Puritanism

[pyoo r-i-tn-iz-uh m]
noun
  1. the principles and practices of the Puritans.
  2. (sometimes lowercase) extreme strictness in moral or religious matters, often to excess; rigid austerity.

Origin of Puritanism

First recorded in 1565–75; Puritan + -ism
Related formsan·ti-Pu·ri·tan·ism, noun
Dictionary.com Unabridged Based on the Random House Unabridged Dictionary, © Random House, Inc. 2018

Examples from the Web for anti-puritanism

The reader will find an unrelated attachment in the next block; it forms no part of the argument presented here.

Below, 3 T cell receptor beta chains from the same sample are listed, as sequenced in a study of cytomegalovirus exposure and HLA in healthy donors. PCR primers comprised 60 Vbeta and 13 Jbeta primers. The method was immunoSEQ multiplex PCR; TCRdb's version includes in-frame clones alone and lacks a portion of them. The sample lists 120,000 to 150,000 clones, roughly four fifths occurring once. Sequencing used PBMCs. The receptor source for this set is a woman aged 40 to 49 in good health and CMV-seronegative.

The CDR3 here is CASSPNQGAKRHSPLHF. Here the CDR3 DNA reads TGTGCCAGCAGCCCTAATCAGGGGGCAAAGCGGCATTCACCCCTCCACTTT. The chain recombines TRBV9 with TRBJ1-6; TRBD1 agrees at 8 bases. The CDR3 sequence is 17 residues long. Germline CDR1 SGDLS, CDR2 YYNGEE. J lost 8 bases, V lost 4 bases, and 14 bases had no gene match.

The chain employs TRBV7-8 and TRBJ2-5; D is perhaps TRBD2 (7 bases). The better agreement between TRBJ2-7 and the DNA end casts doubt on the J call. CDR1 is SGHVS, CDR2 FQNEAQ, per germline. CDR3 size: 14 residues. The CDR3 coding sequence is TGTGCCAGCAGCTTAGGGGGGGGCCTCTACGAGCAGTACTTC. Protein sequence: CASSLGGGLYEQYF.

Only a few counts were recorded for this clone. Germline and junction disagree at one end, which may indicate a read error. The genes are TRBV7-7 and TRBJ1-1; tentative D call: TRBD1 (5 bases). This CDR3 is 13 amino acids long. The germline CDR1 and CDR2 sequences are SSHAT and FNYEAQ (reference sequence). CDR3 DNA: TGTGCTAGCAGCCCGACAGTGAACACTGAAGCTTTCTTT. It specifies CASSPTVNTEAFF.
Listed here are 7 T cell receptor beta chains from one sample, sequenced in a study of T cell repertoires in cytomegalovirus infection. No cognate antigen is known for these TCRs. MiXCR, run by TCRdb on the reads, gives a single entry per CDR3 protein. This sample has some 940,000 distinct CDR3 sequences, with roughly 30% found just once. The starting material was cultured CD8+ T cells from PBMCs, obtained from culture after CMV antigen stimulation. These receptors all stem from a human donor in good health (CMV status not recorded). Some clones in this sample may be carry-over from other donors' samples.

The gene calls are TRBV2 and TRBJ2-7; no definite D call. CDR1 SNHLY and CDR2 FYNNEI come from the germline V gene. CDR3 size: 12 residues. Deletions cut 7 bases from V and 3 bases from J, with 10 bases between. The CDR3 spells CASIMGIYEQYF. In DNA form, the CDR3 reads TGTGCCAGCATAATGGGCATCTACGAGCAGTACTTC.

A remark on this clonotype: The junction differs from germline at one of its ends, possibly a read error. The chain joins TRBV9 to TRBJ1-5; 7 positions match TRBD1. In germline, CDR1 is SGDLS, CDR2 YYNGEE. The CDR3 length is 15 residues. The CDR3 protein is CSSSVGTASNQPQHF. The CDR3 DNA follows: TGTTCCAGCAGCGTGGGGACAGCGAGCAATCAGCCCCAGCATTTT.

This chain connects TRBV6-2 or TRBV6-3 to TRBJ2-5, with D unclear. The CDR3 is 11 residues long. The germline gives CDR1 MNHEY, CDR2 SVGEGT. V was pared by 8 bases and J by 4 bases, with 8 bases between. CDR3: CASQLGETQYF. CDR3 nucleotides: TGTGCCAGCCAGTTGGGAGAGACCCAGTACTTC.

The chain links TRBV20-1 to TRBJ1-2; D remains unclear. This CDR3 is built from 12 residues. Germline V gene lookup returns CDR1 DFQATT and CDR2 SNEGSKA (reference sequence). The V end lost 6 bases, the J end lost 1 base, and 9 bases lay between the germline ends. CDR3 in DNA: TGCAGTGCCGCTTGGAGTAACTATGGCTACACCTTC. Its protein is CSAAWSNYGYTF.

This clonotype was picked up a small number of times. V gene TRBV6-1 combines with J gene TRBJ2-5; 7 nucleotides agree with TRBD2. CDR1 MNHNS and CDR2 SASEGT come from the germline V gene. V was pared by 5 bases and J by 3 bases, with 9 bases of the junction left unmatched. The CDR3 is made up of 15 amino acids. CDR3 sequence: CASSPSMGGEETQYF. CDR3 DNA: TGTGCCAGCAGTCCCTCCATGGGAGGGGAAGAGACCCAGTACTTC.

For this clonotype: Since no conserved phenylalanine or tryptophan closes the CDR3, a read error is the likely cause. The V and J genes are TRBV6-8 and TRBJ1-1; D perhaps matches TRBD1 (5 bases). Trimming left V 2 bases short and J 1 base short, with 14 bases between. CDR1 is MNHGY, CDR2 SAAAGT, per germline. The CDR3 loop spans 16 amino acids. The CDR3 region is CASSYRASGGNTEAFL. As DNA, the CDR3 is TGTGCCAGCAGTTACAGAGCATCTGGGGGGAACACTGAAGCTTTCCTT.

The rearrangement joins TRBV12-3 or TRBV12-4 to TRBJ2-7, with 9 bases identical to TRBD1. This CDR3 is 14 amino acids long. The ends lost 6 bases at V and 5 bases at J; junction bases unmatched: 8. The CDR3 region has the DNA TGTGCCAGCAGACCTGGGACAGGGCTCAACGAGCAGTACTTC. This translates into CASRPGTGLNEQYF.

Historical Examples of anti-puritanism

  • Crashaw was another; and Whitgift was a third fellow whose name stands for anti-Puritanism.

    Cambridge

    Mildred Anna Rosalie Tuker


Word Origin and History for anti-puritanism

Puritanism

n.

1570s, from Puritan + -ism. Originally in reference to specific doctrines; from 1590s of excessive moral strictness generally. In this sense, famously defined by H.L. Mencken (1920) as "the haunting fear that someone, somewhere may be happy."

Online Etymology Dictionary, © 2010 Douglas Harper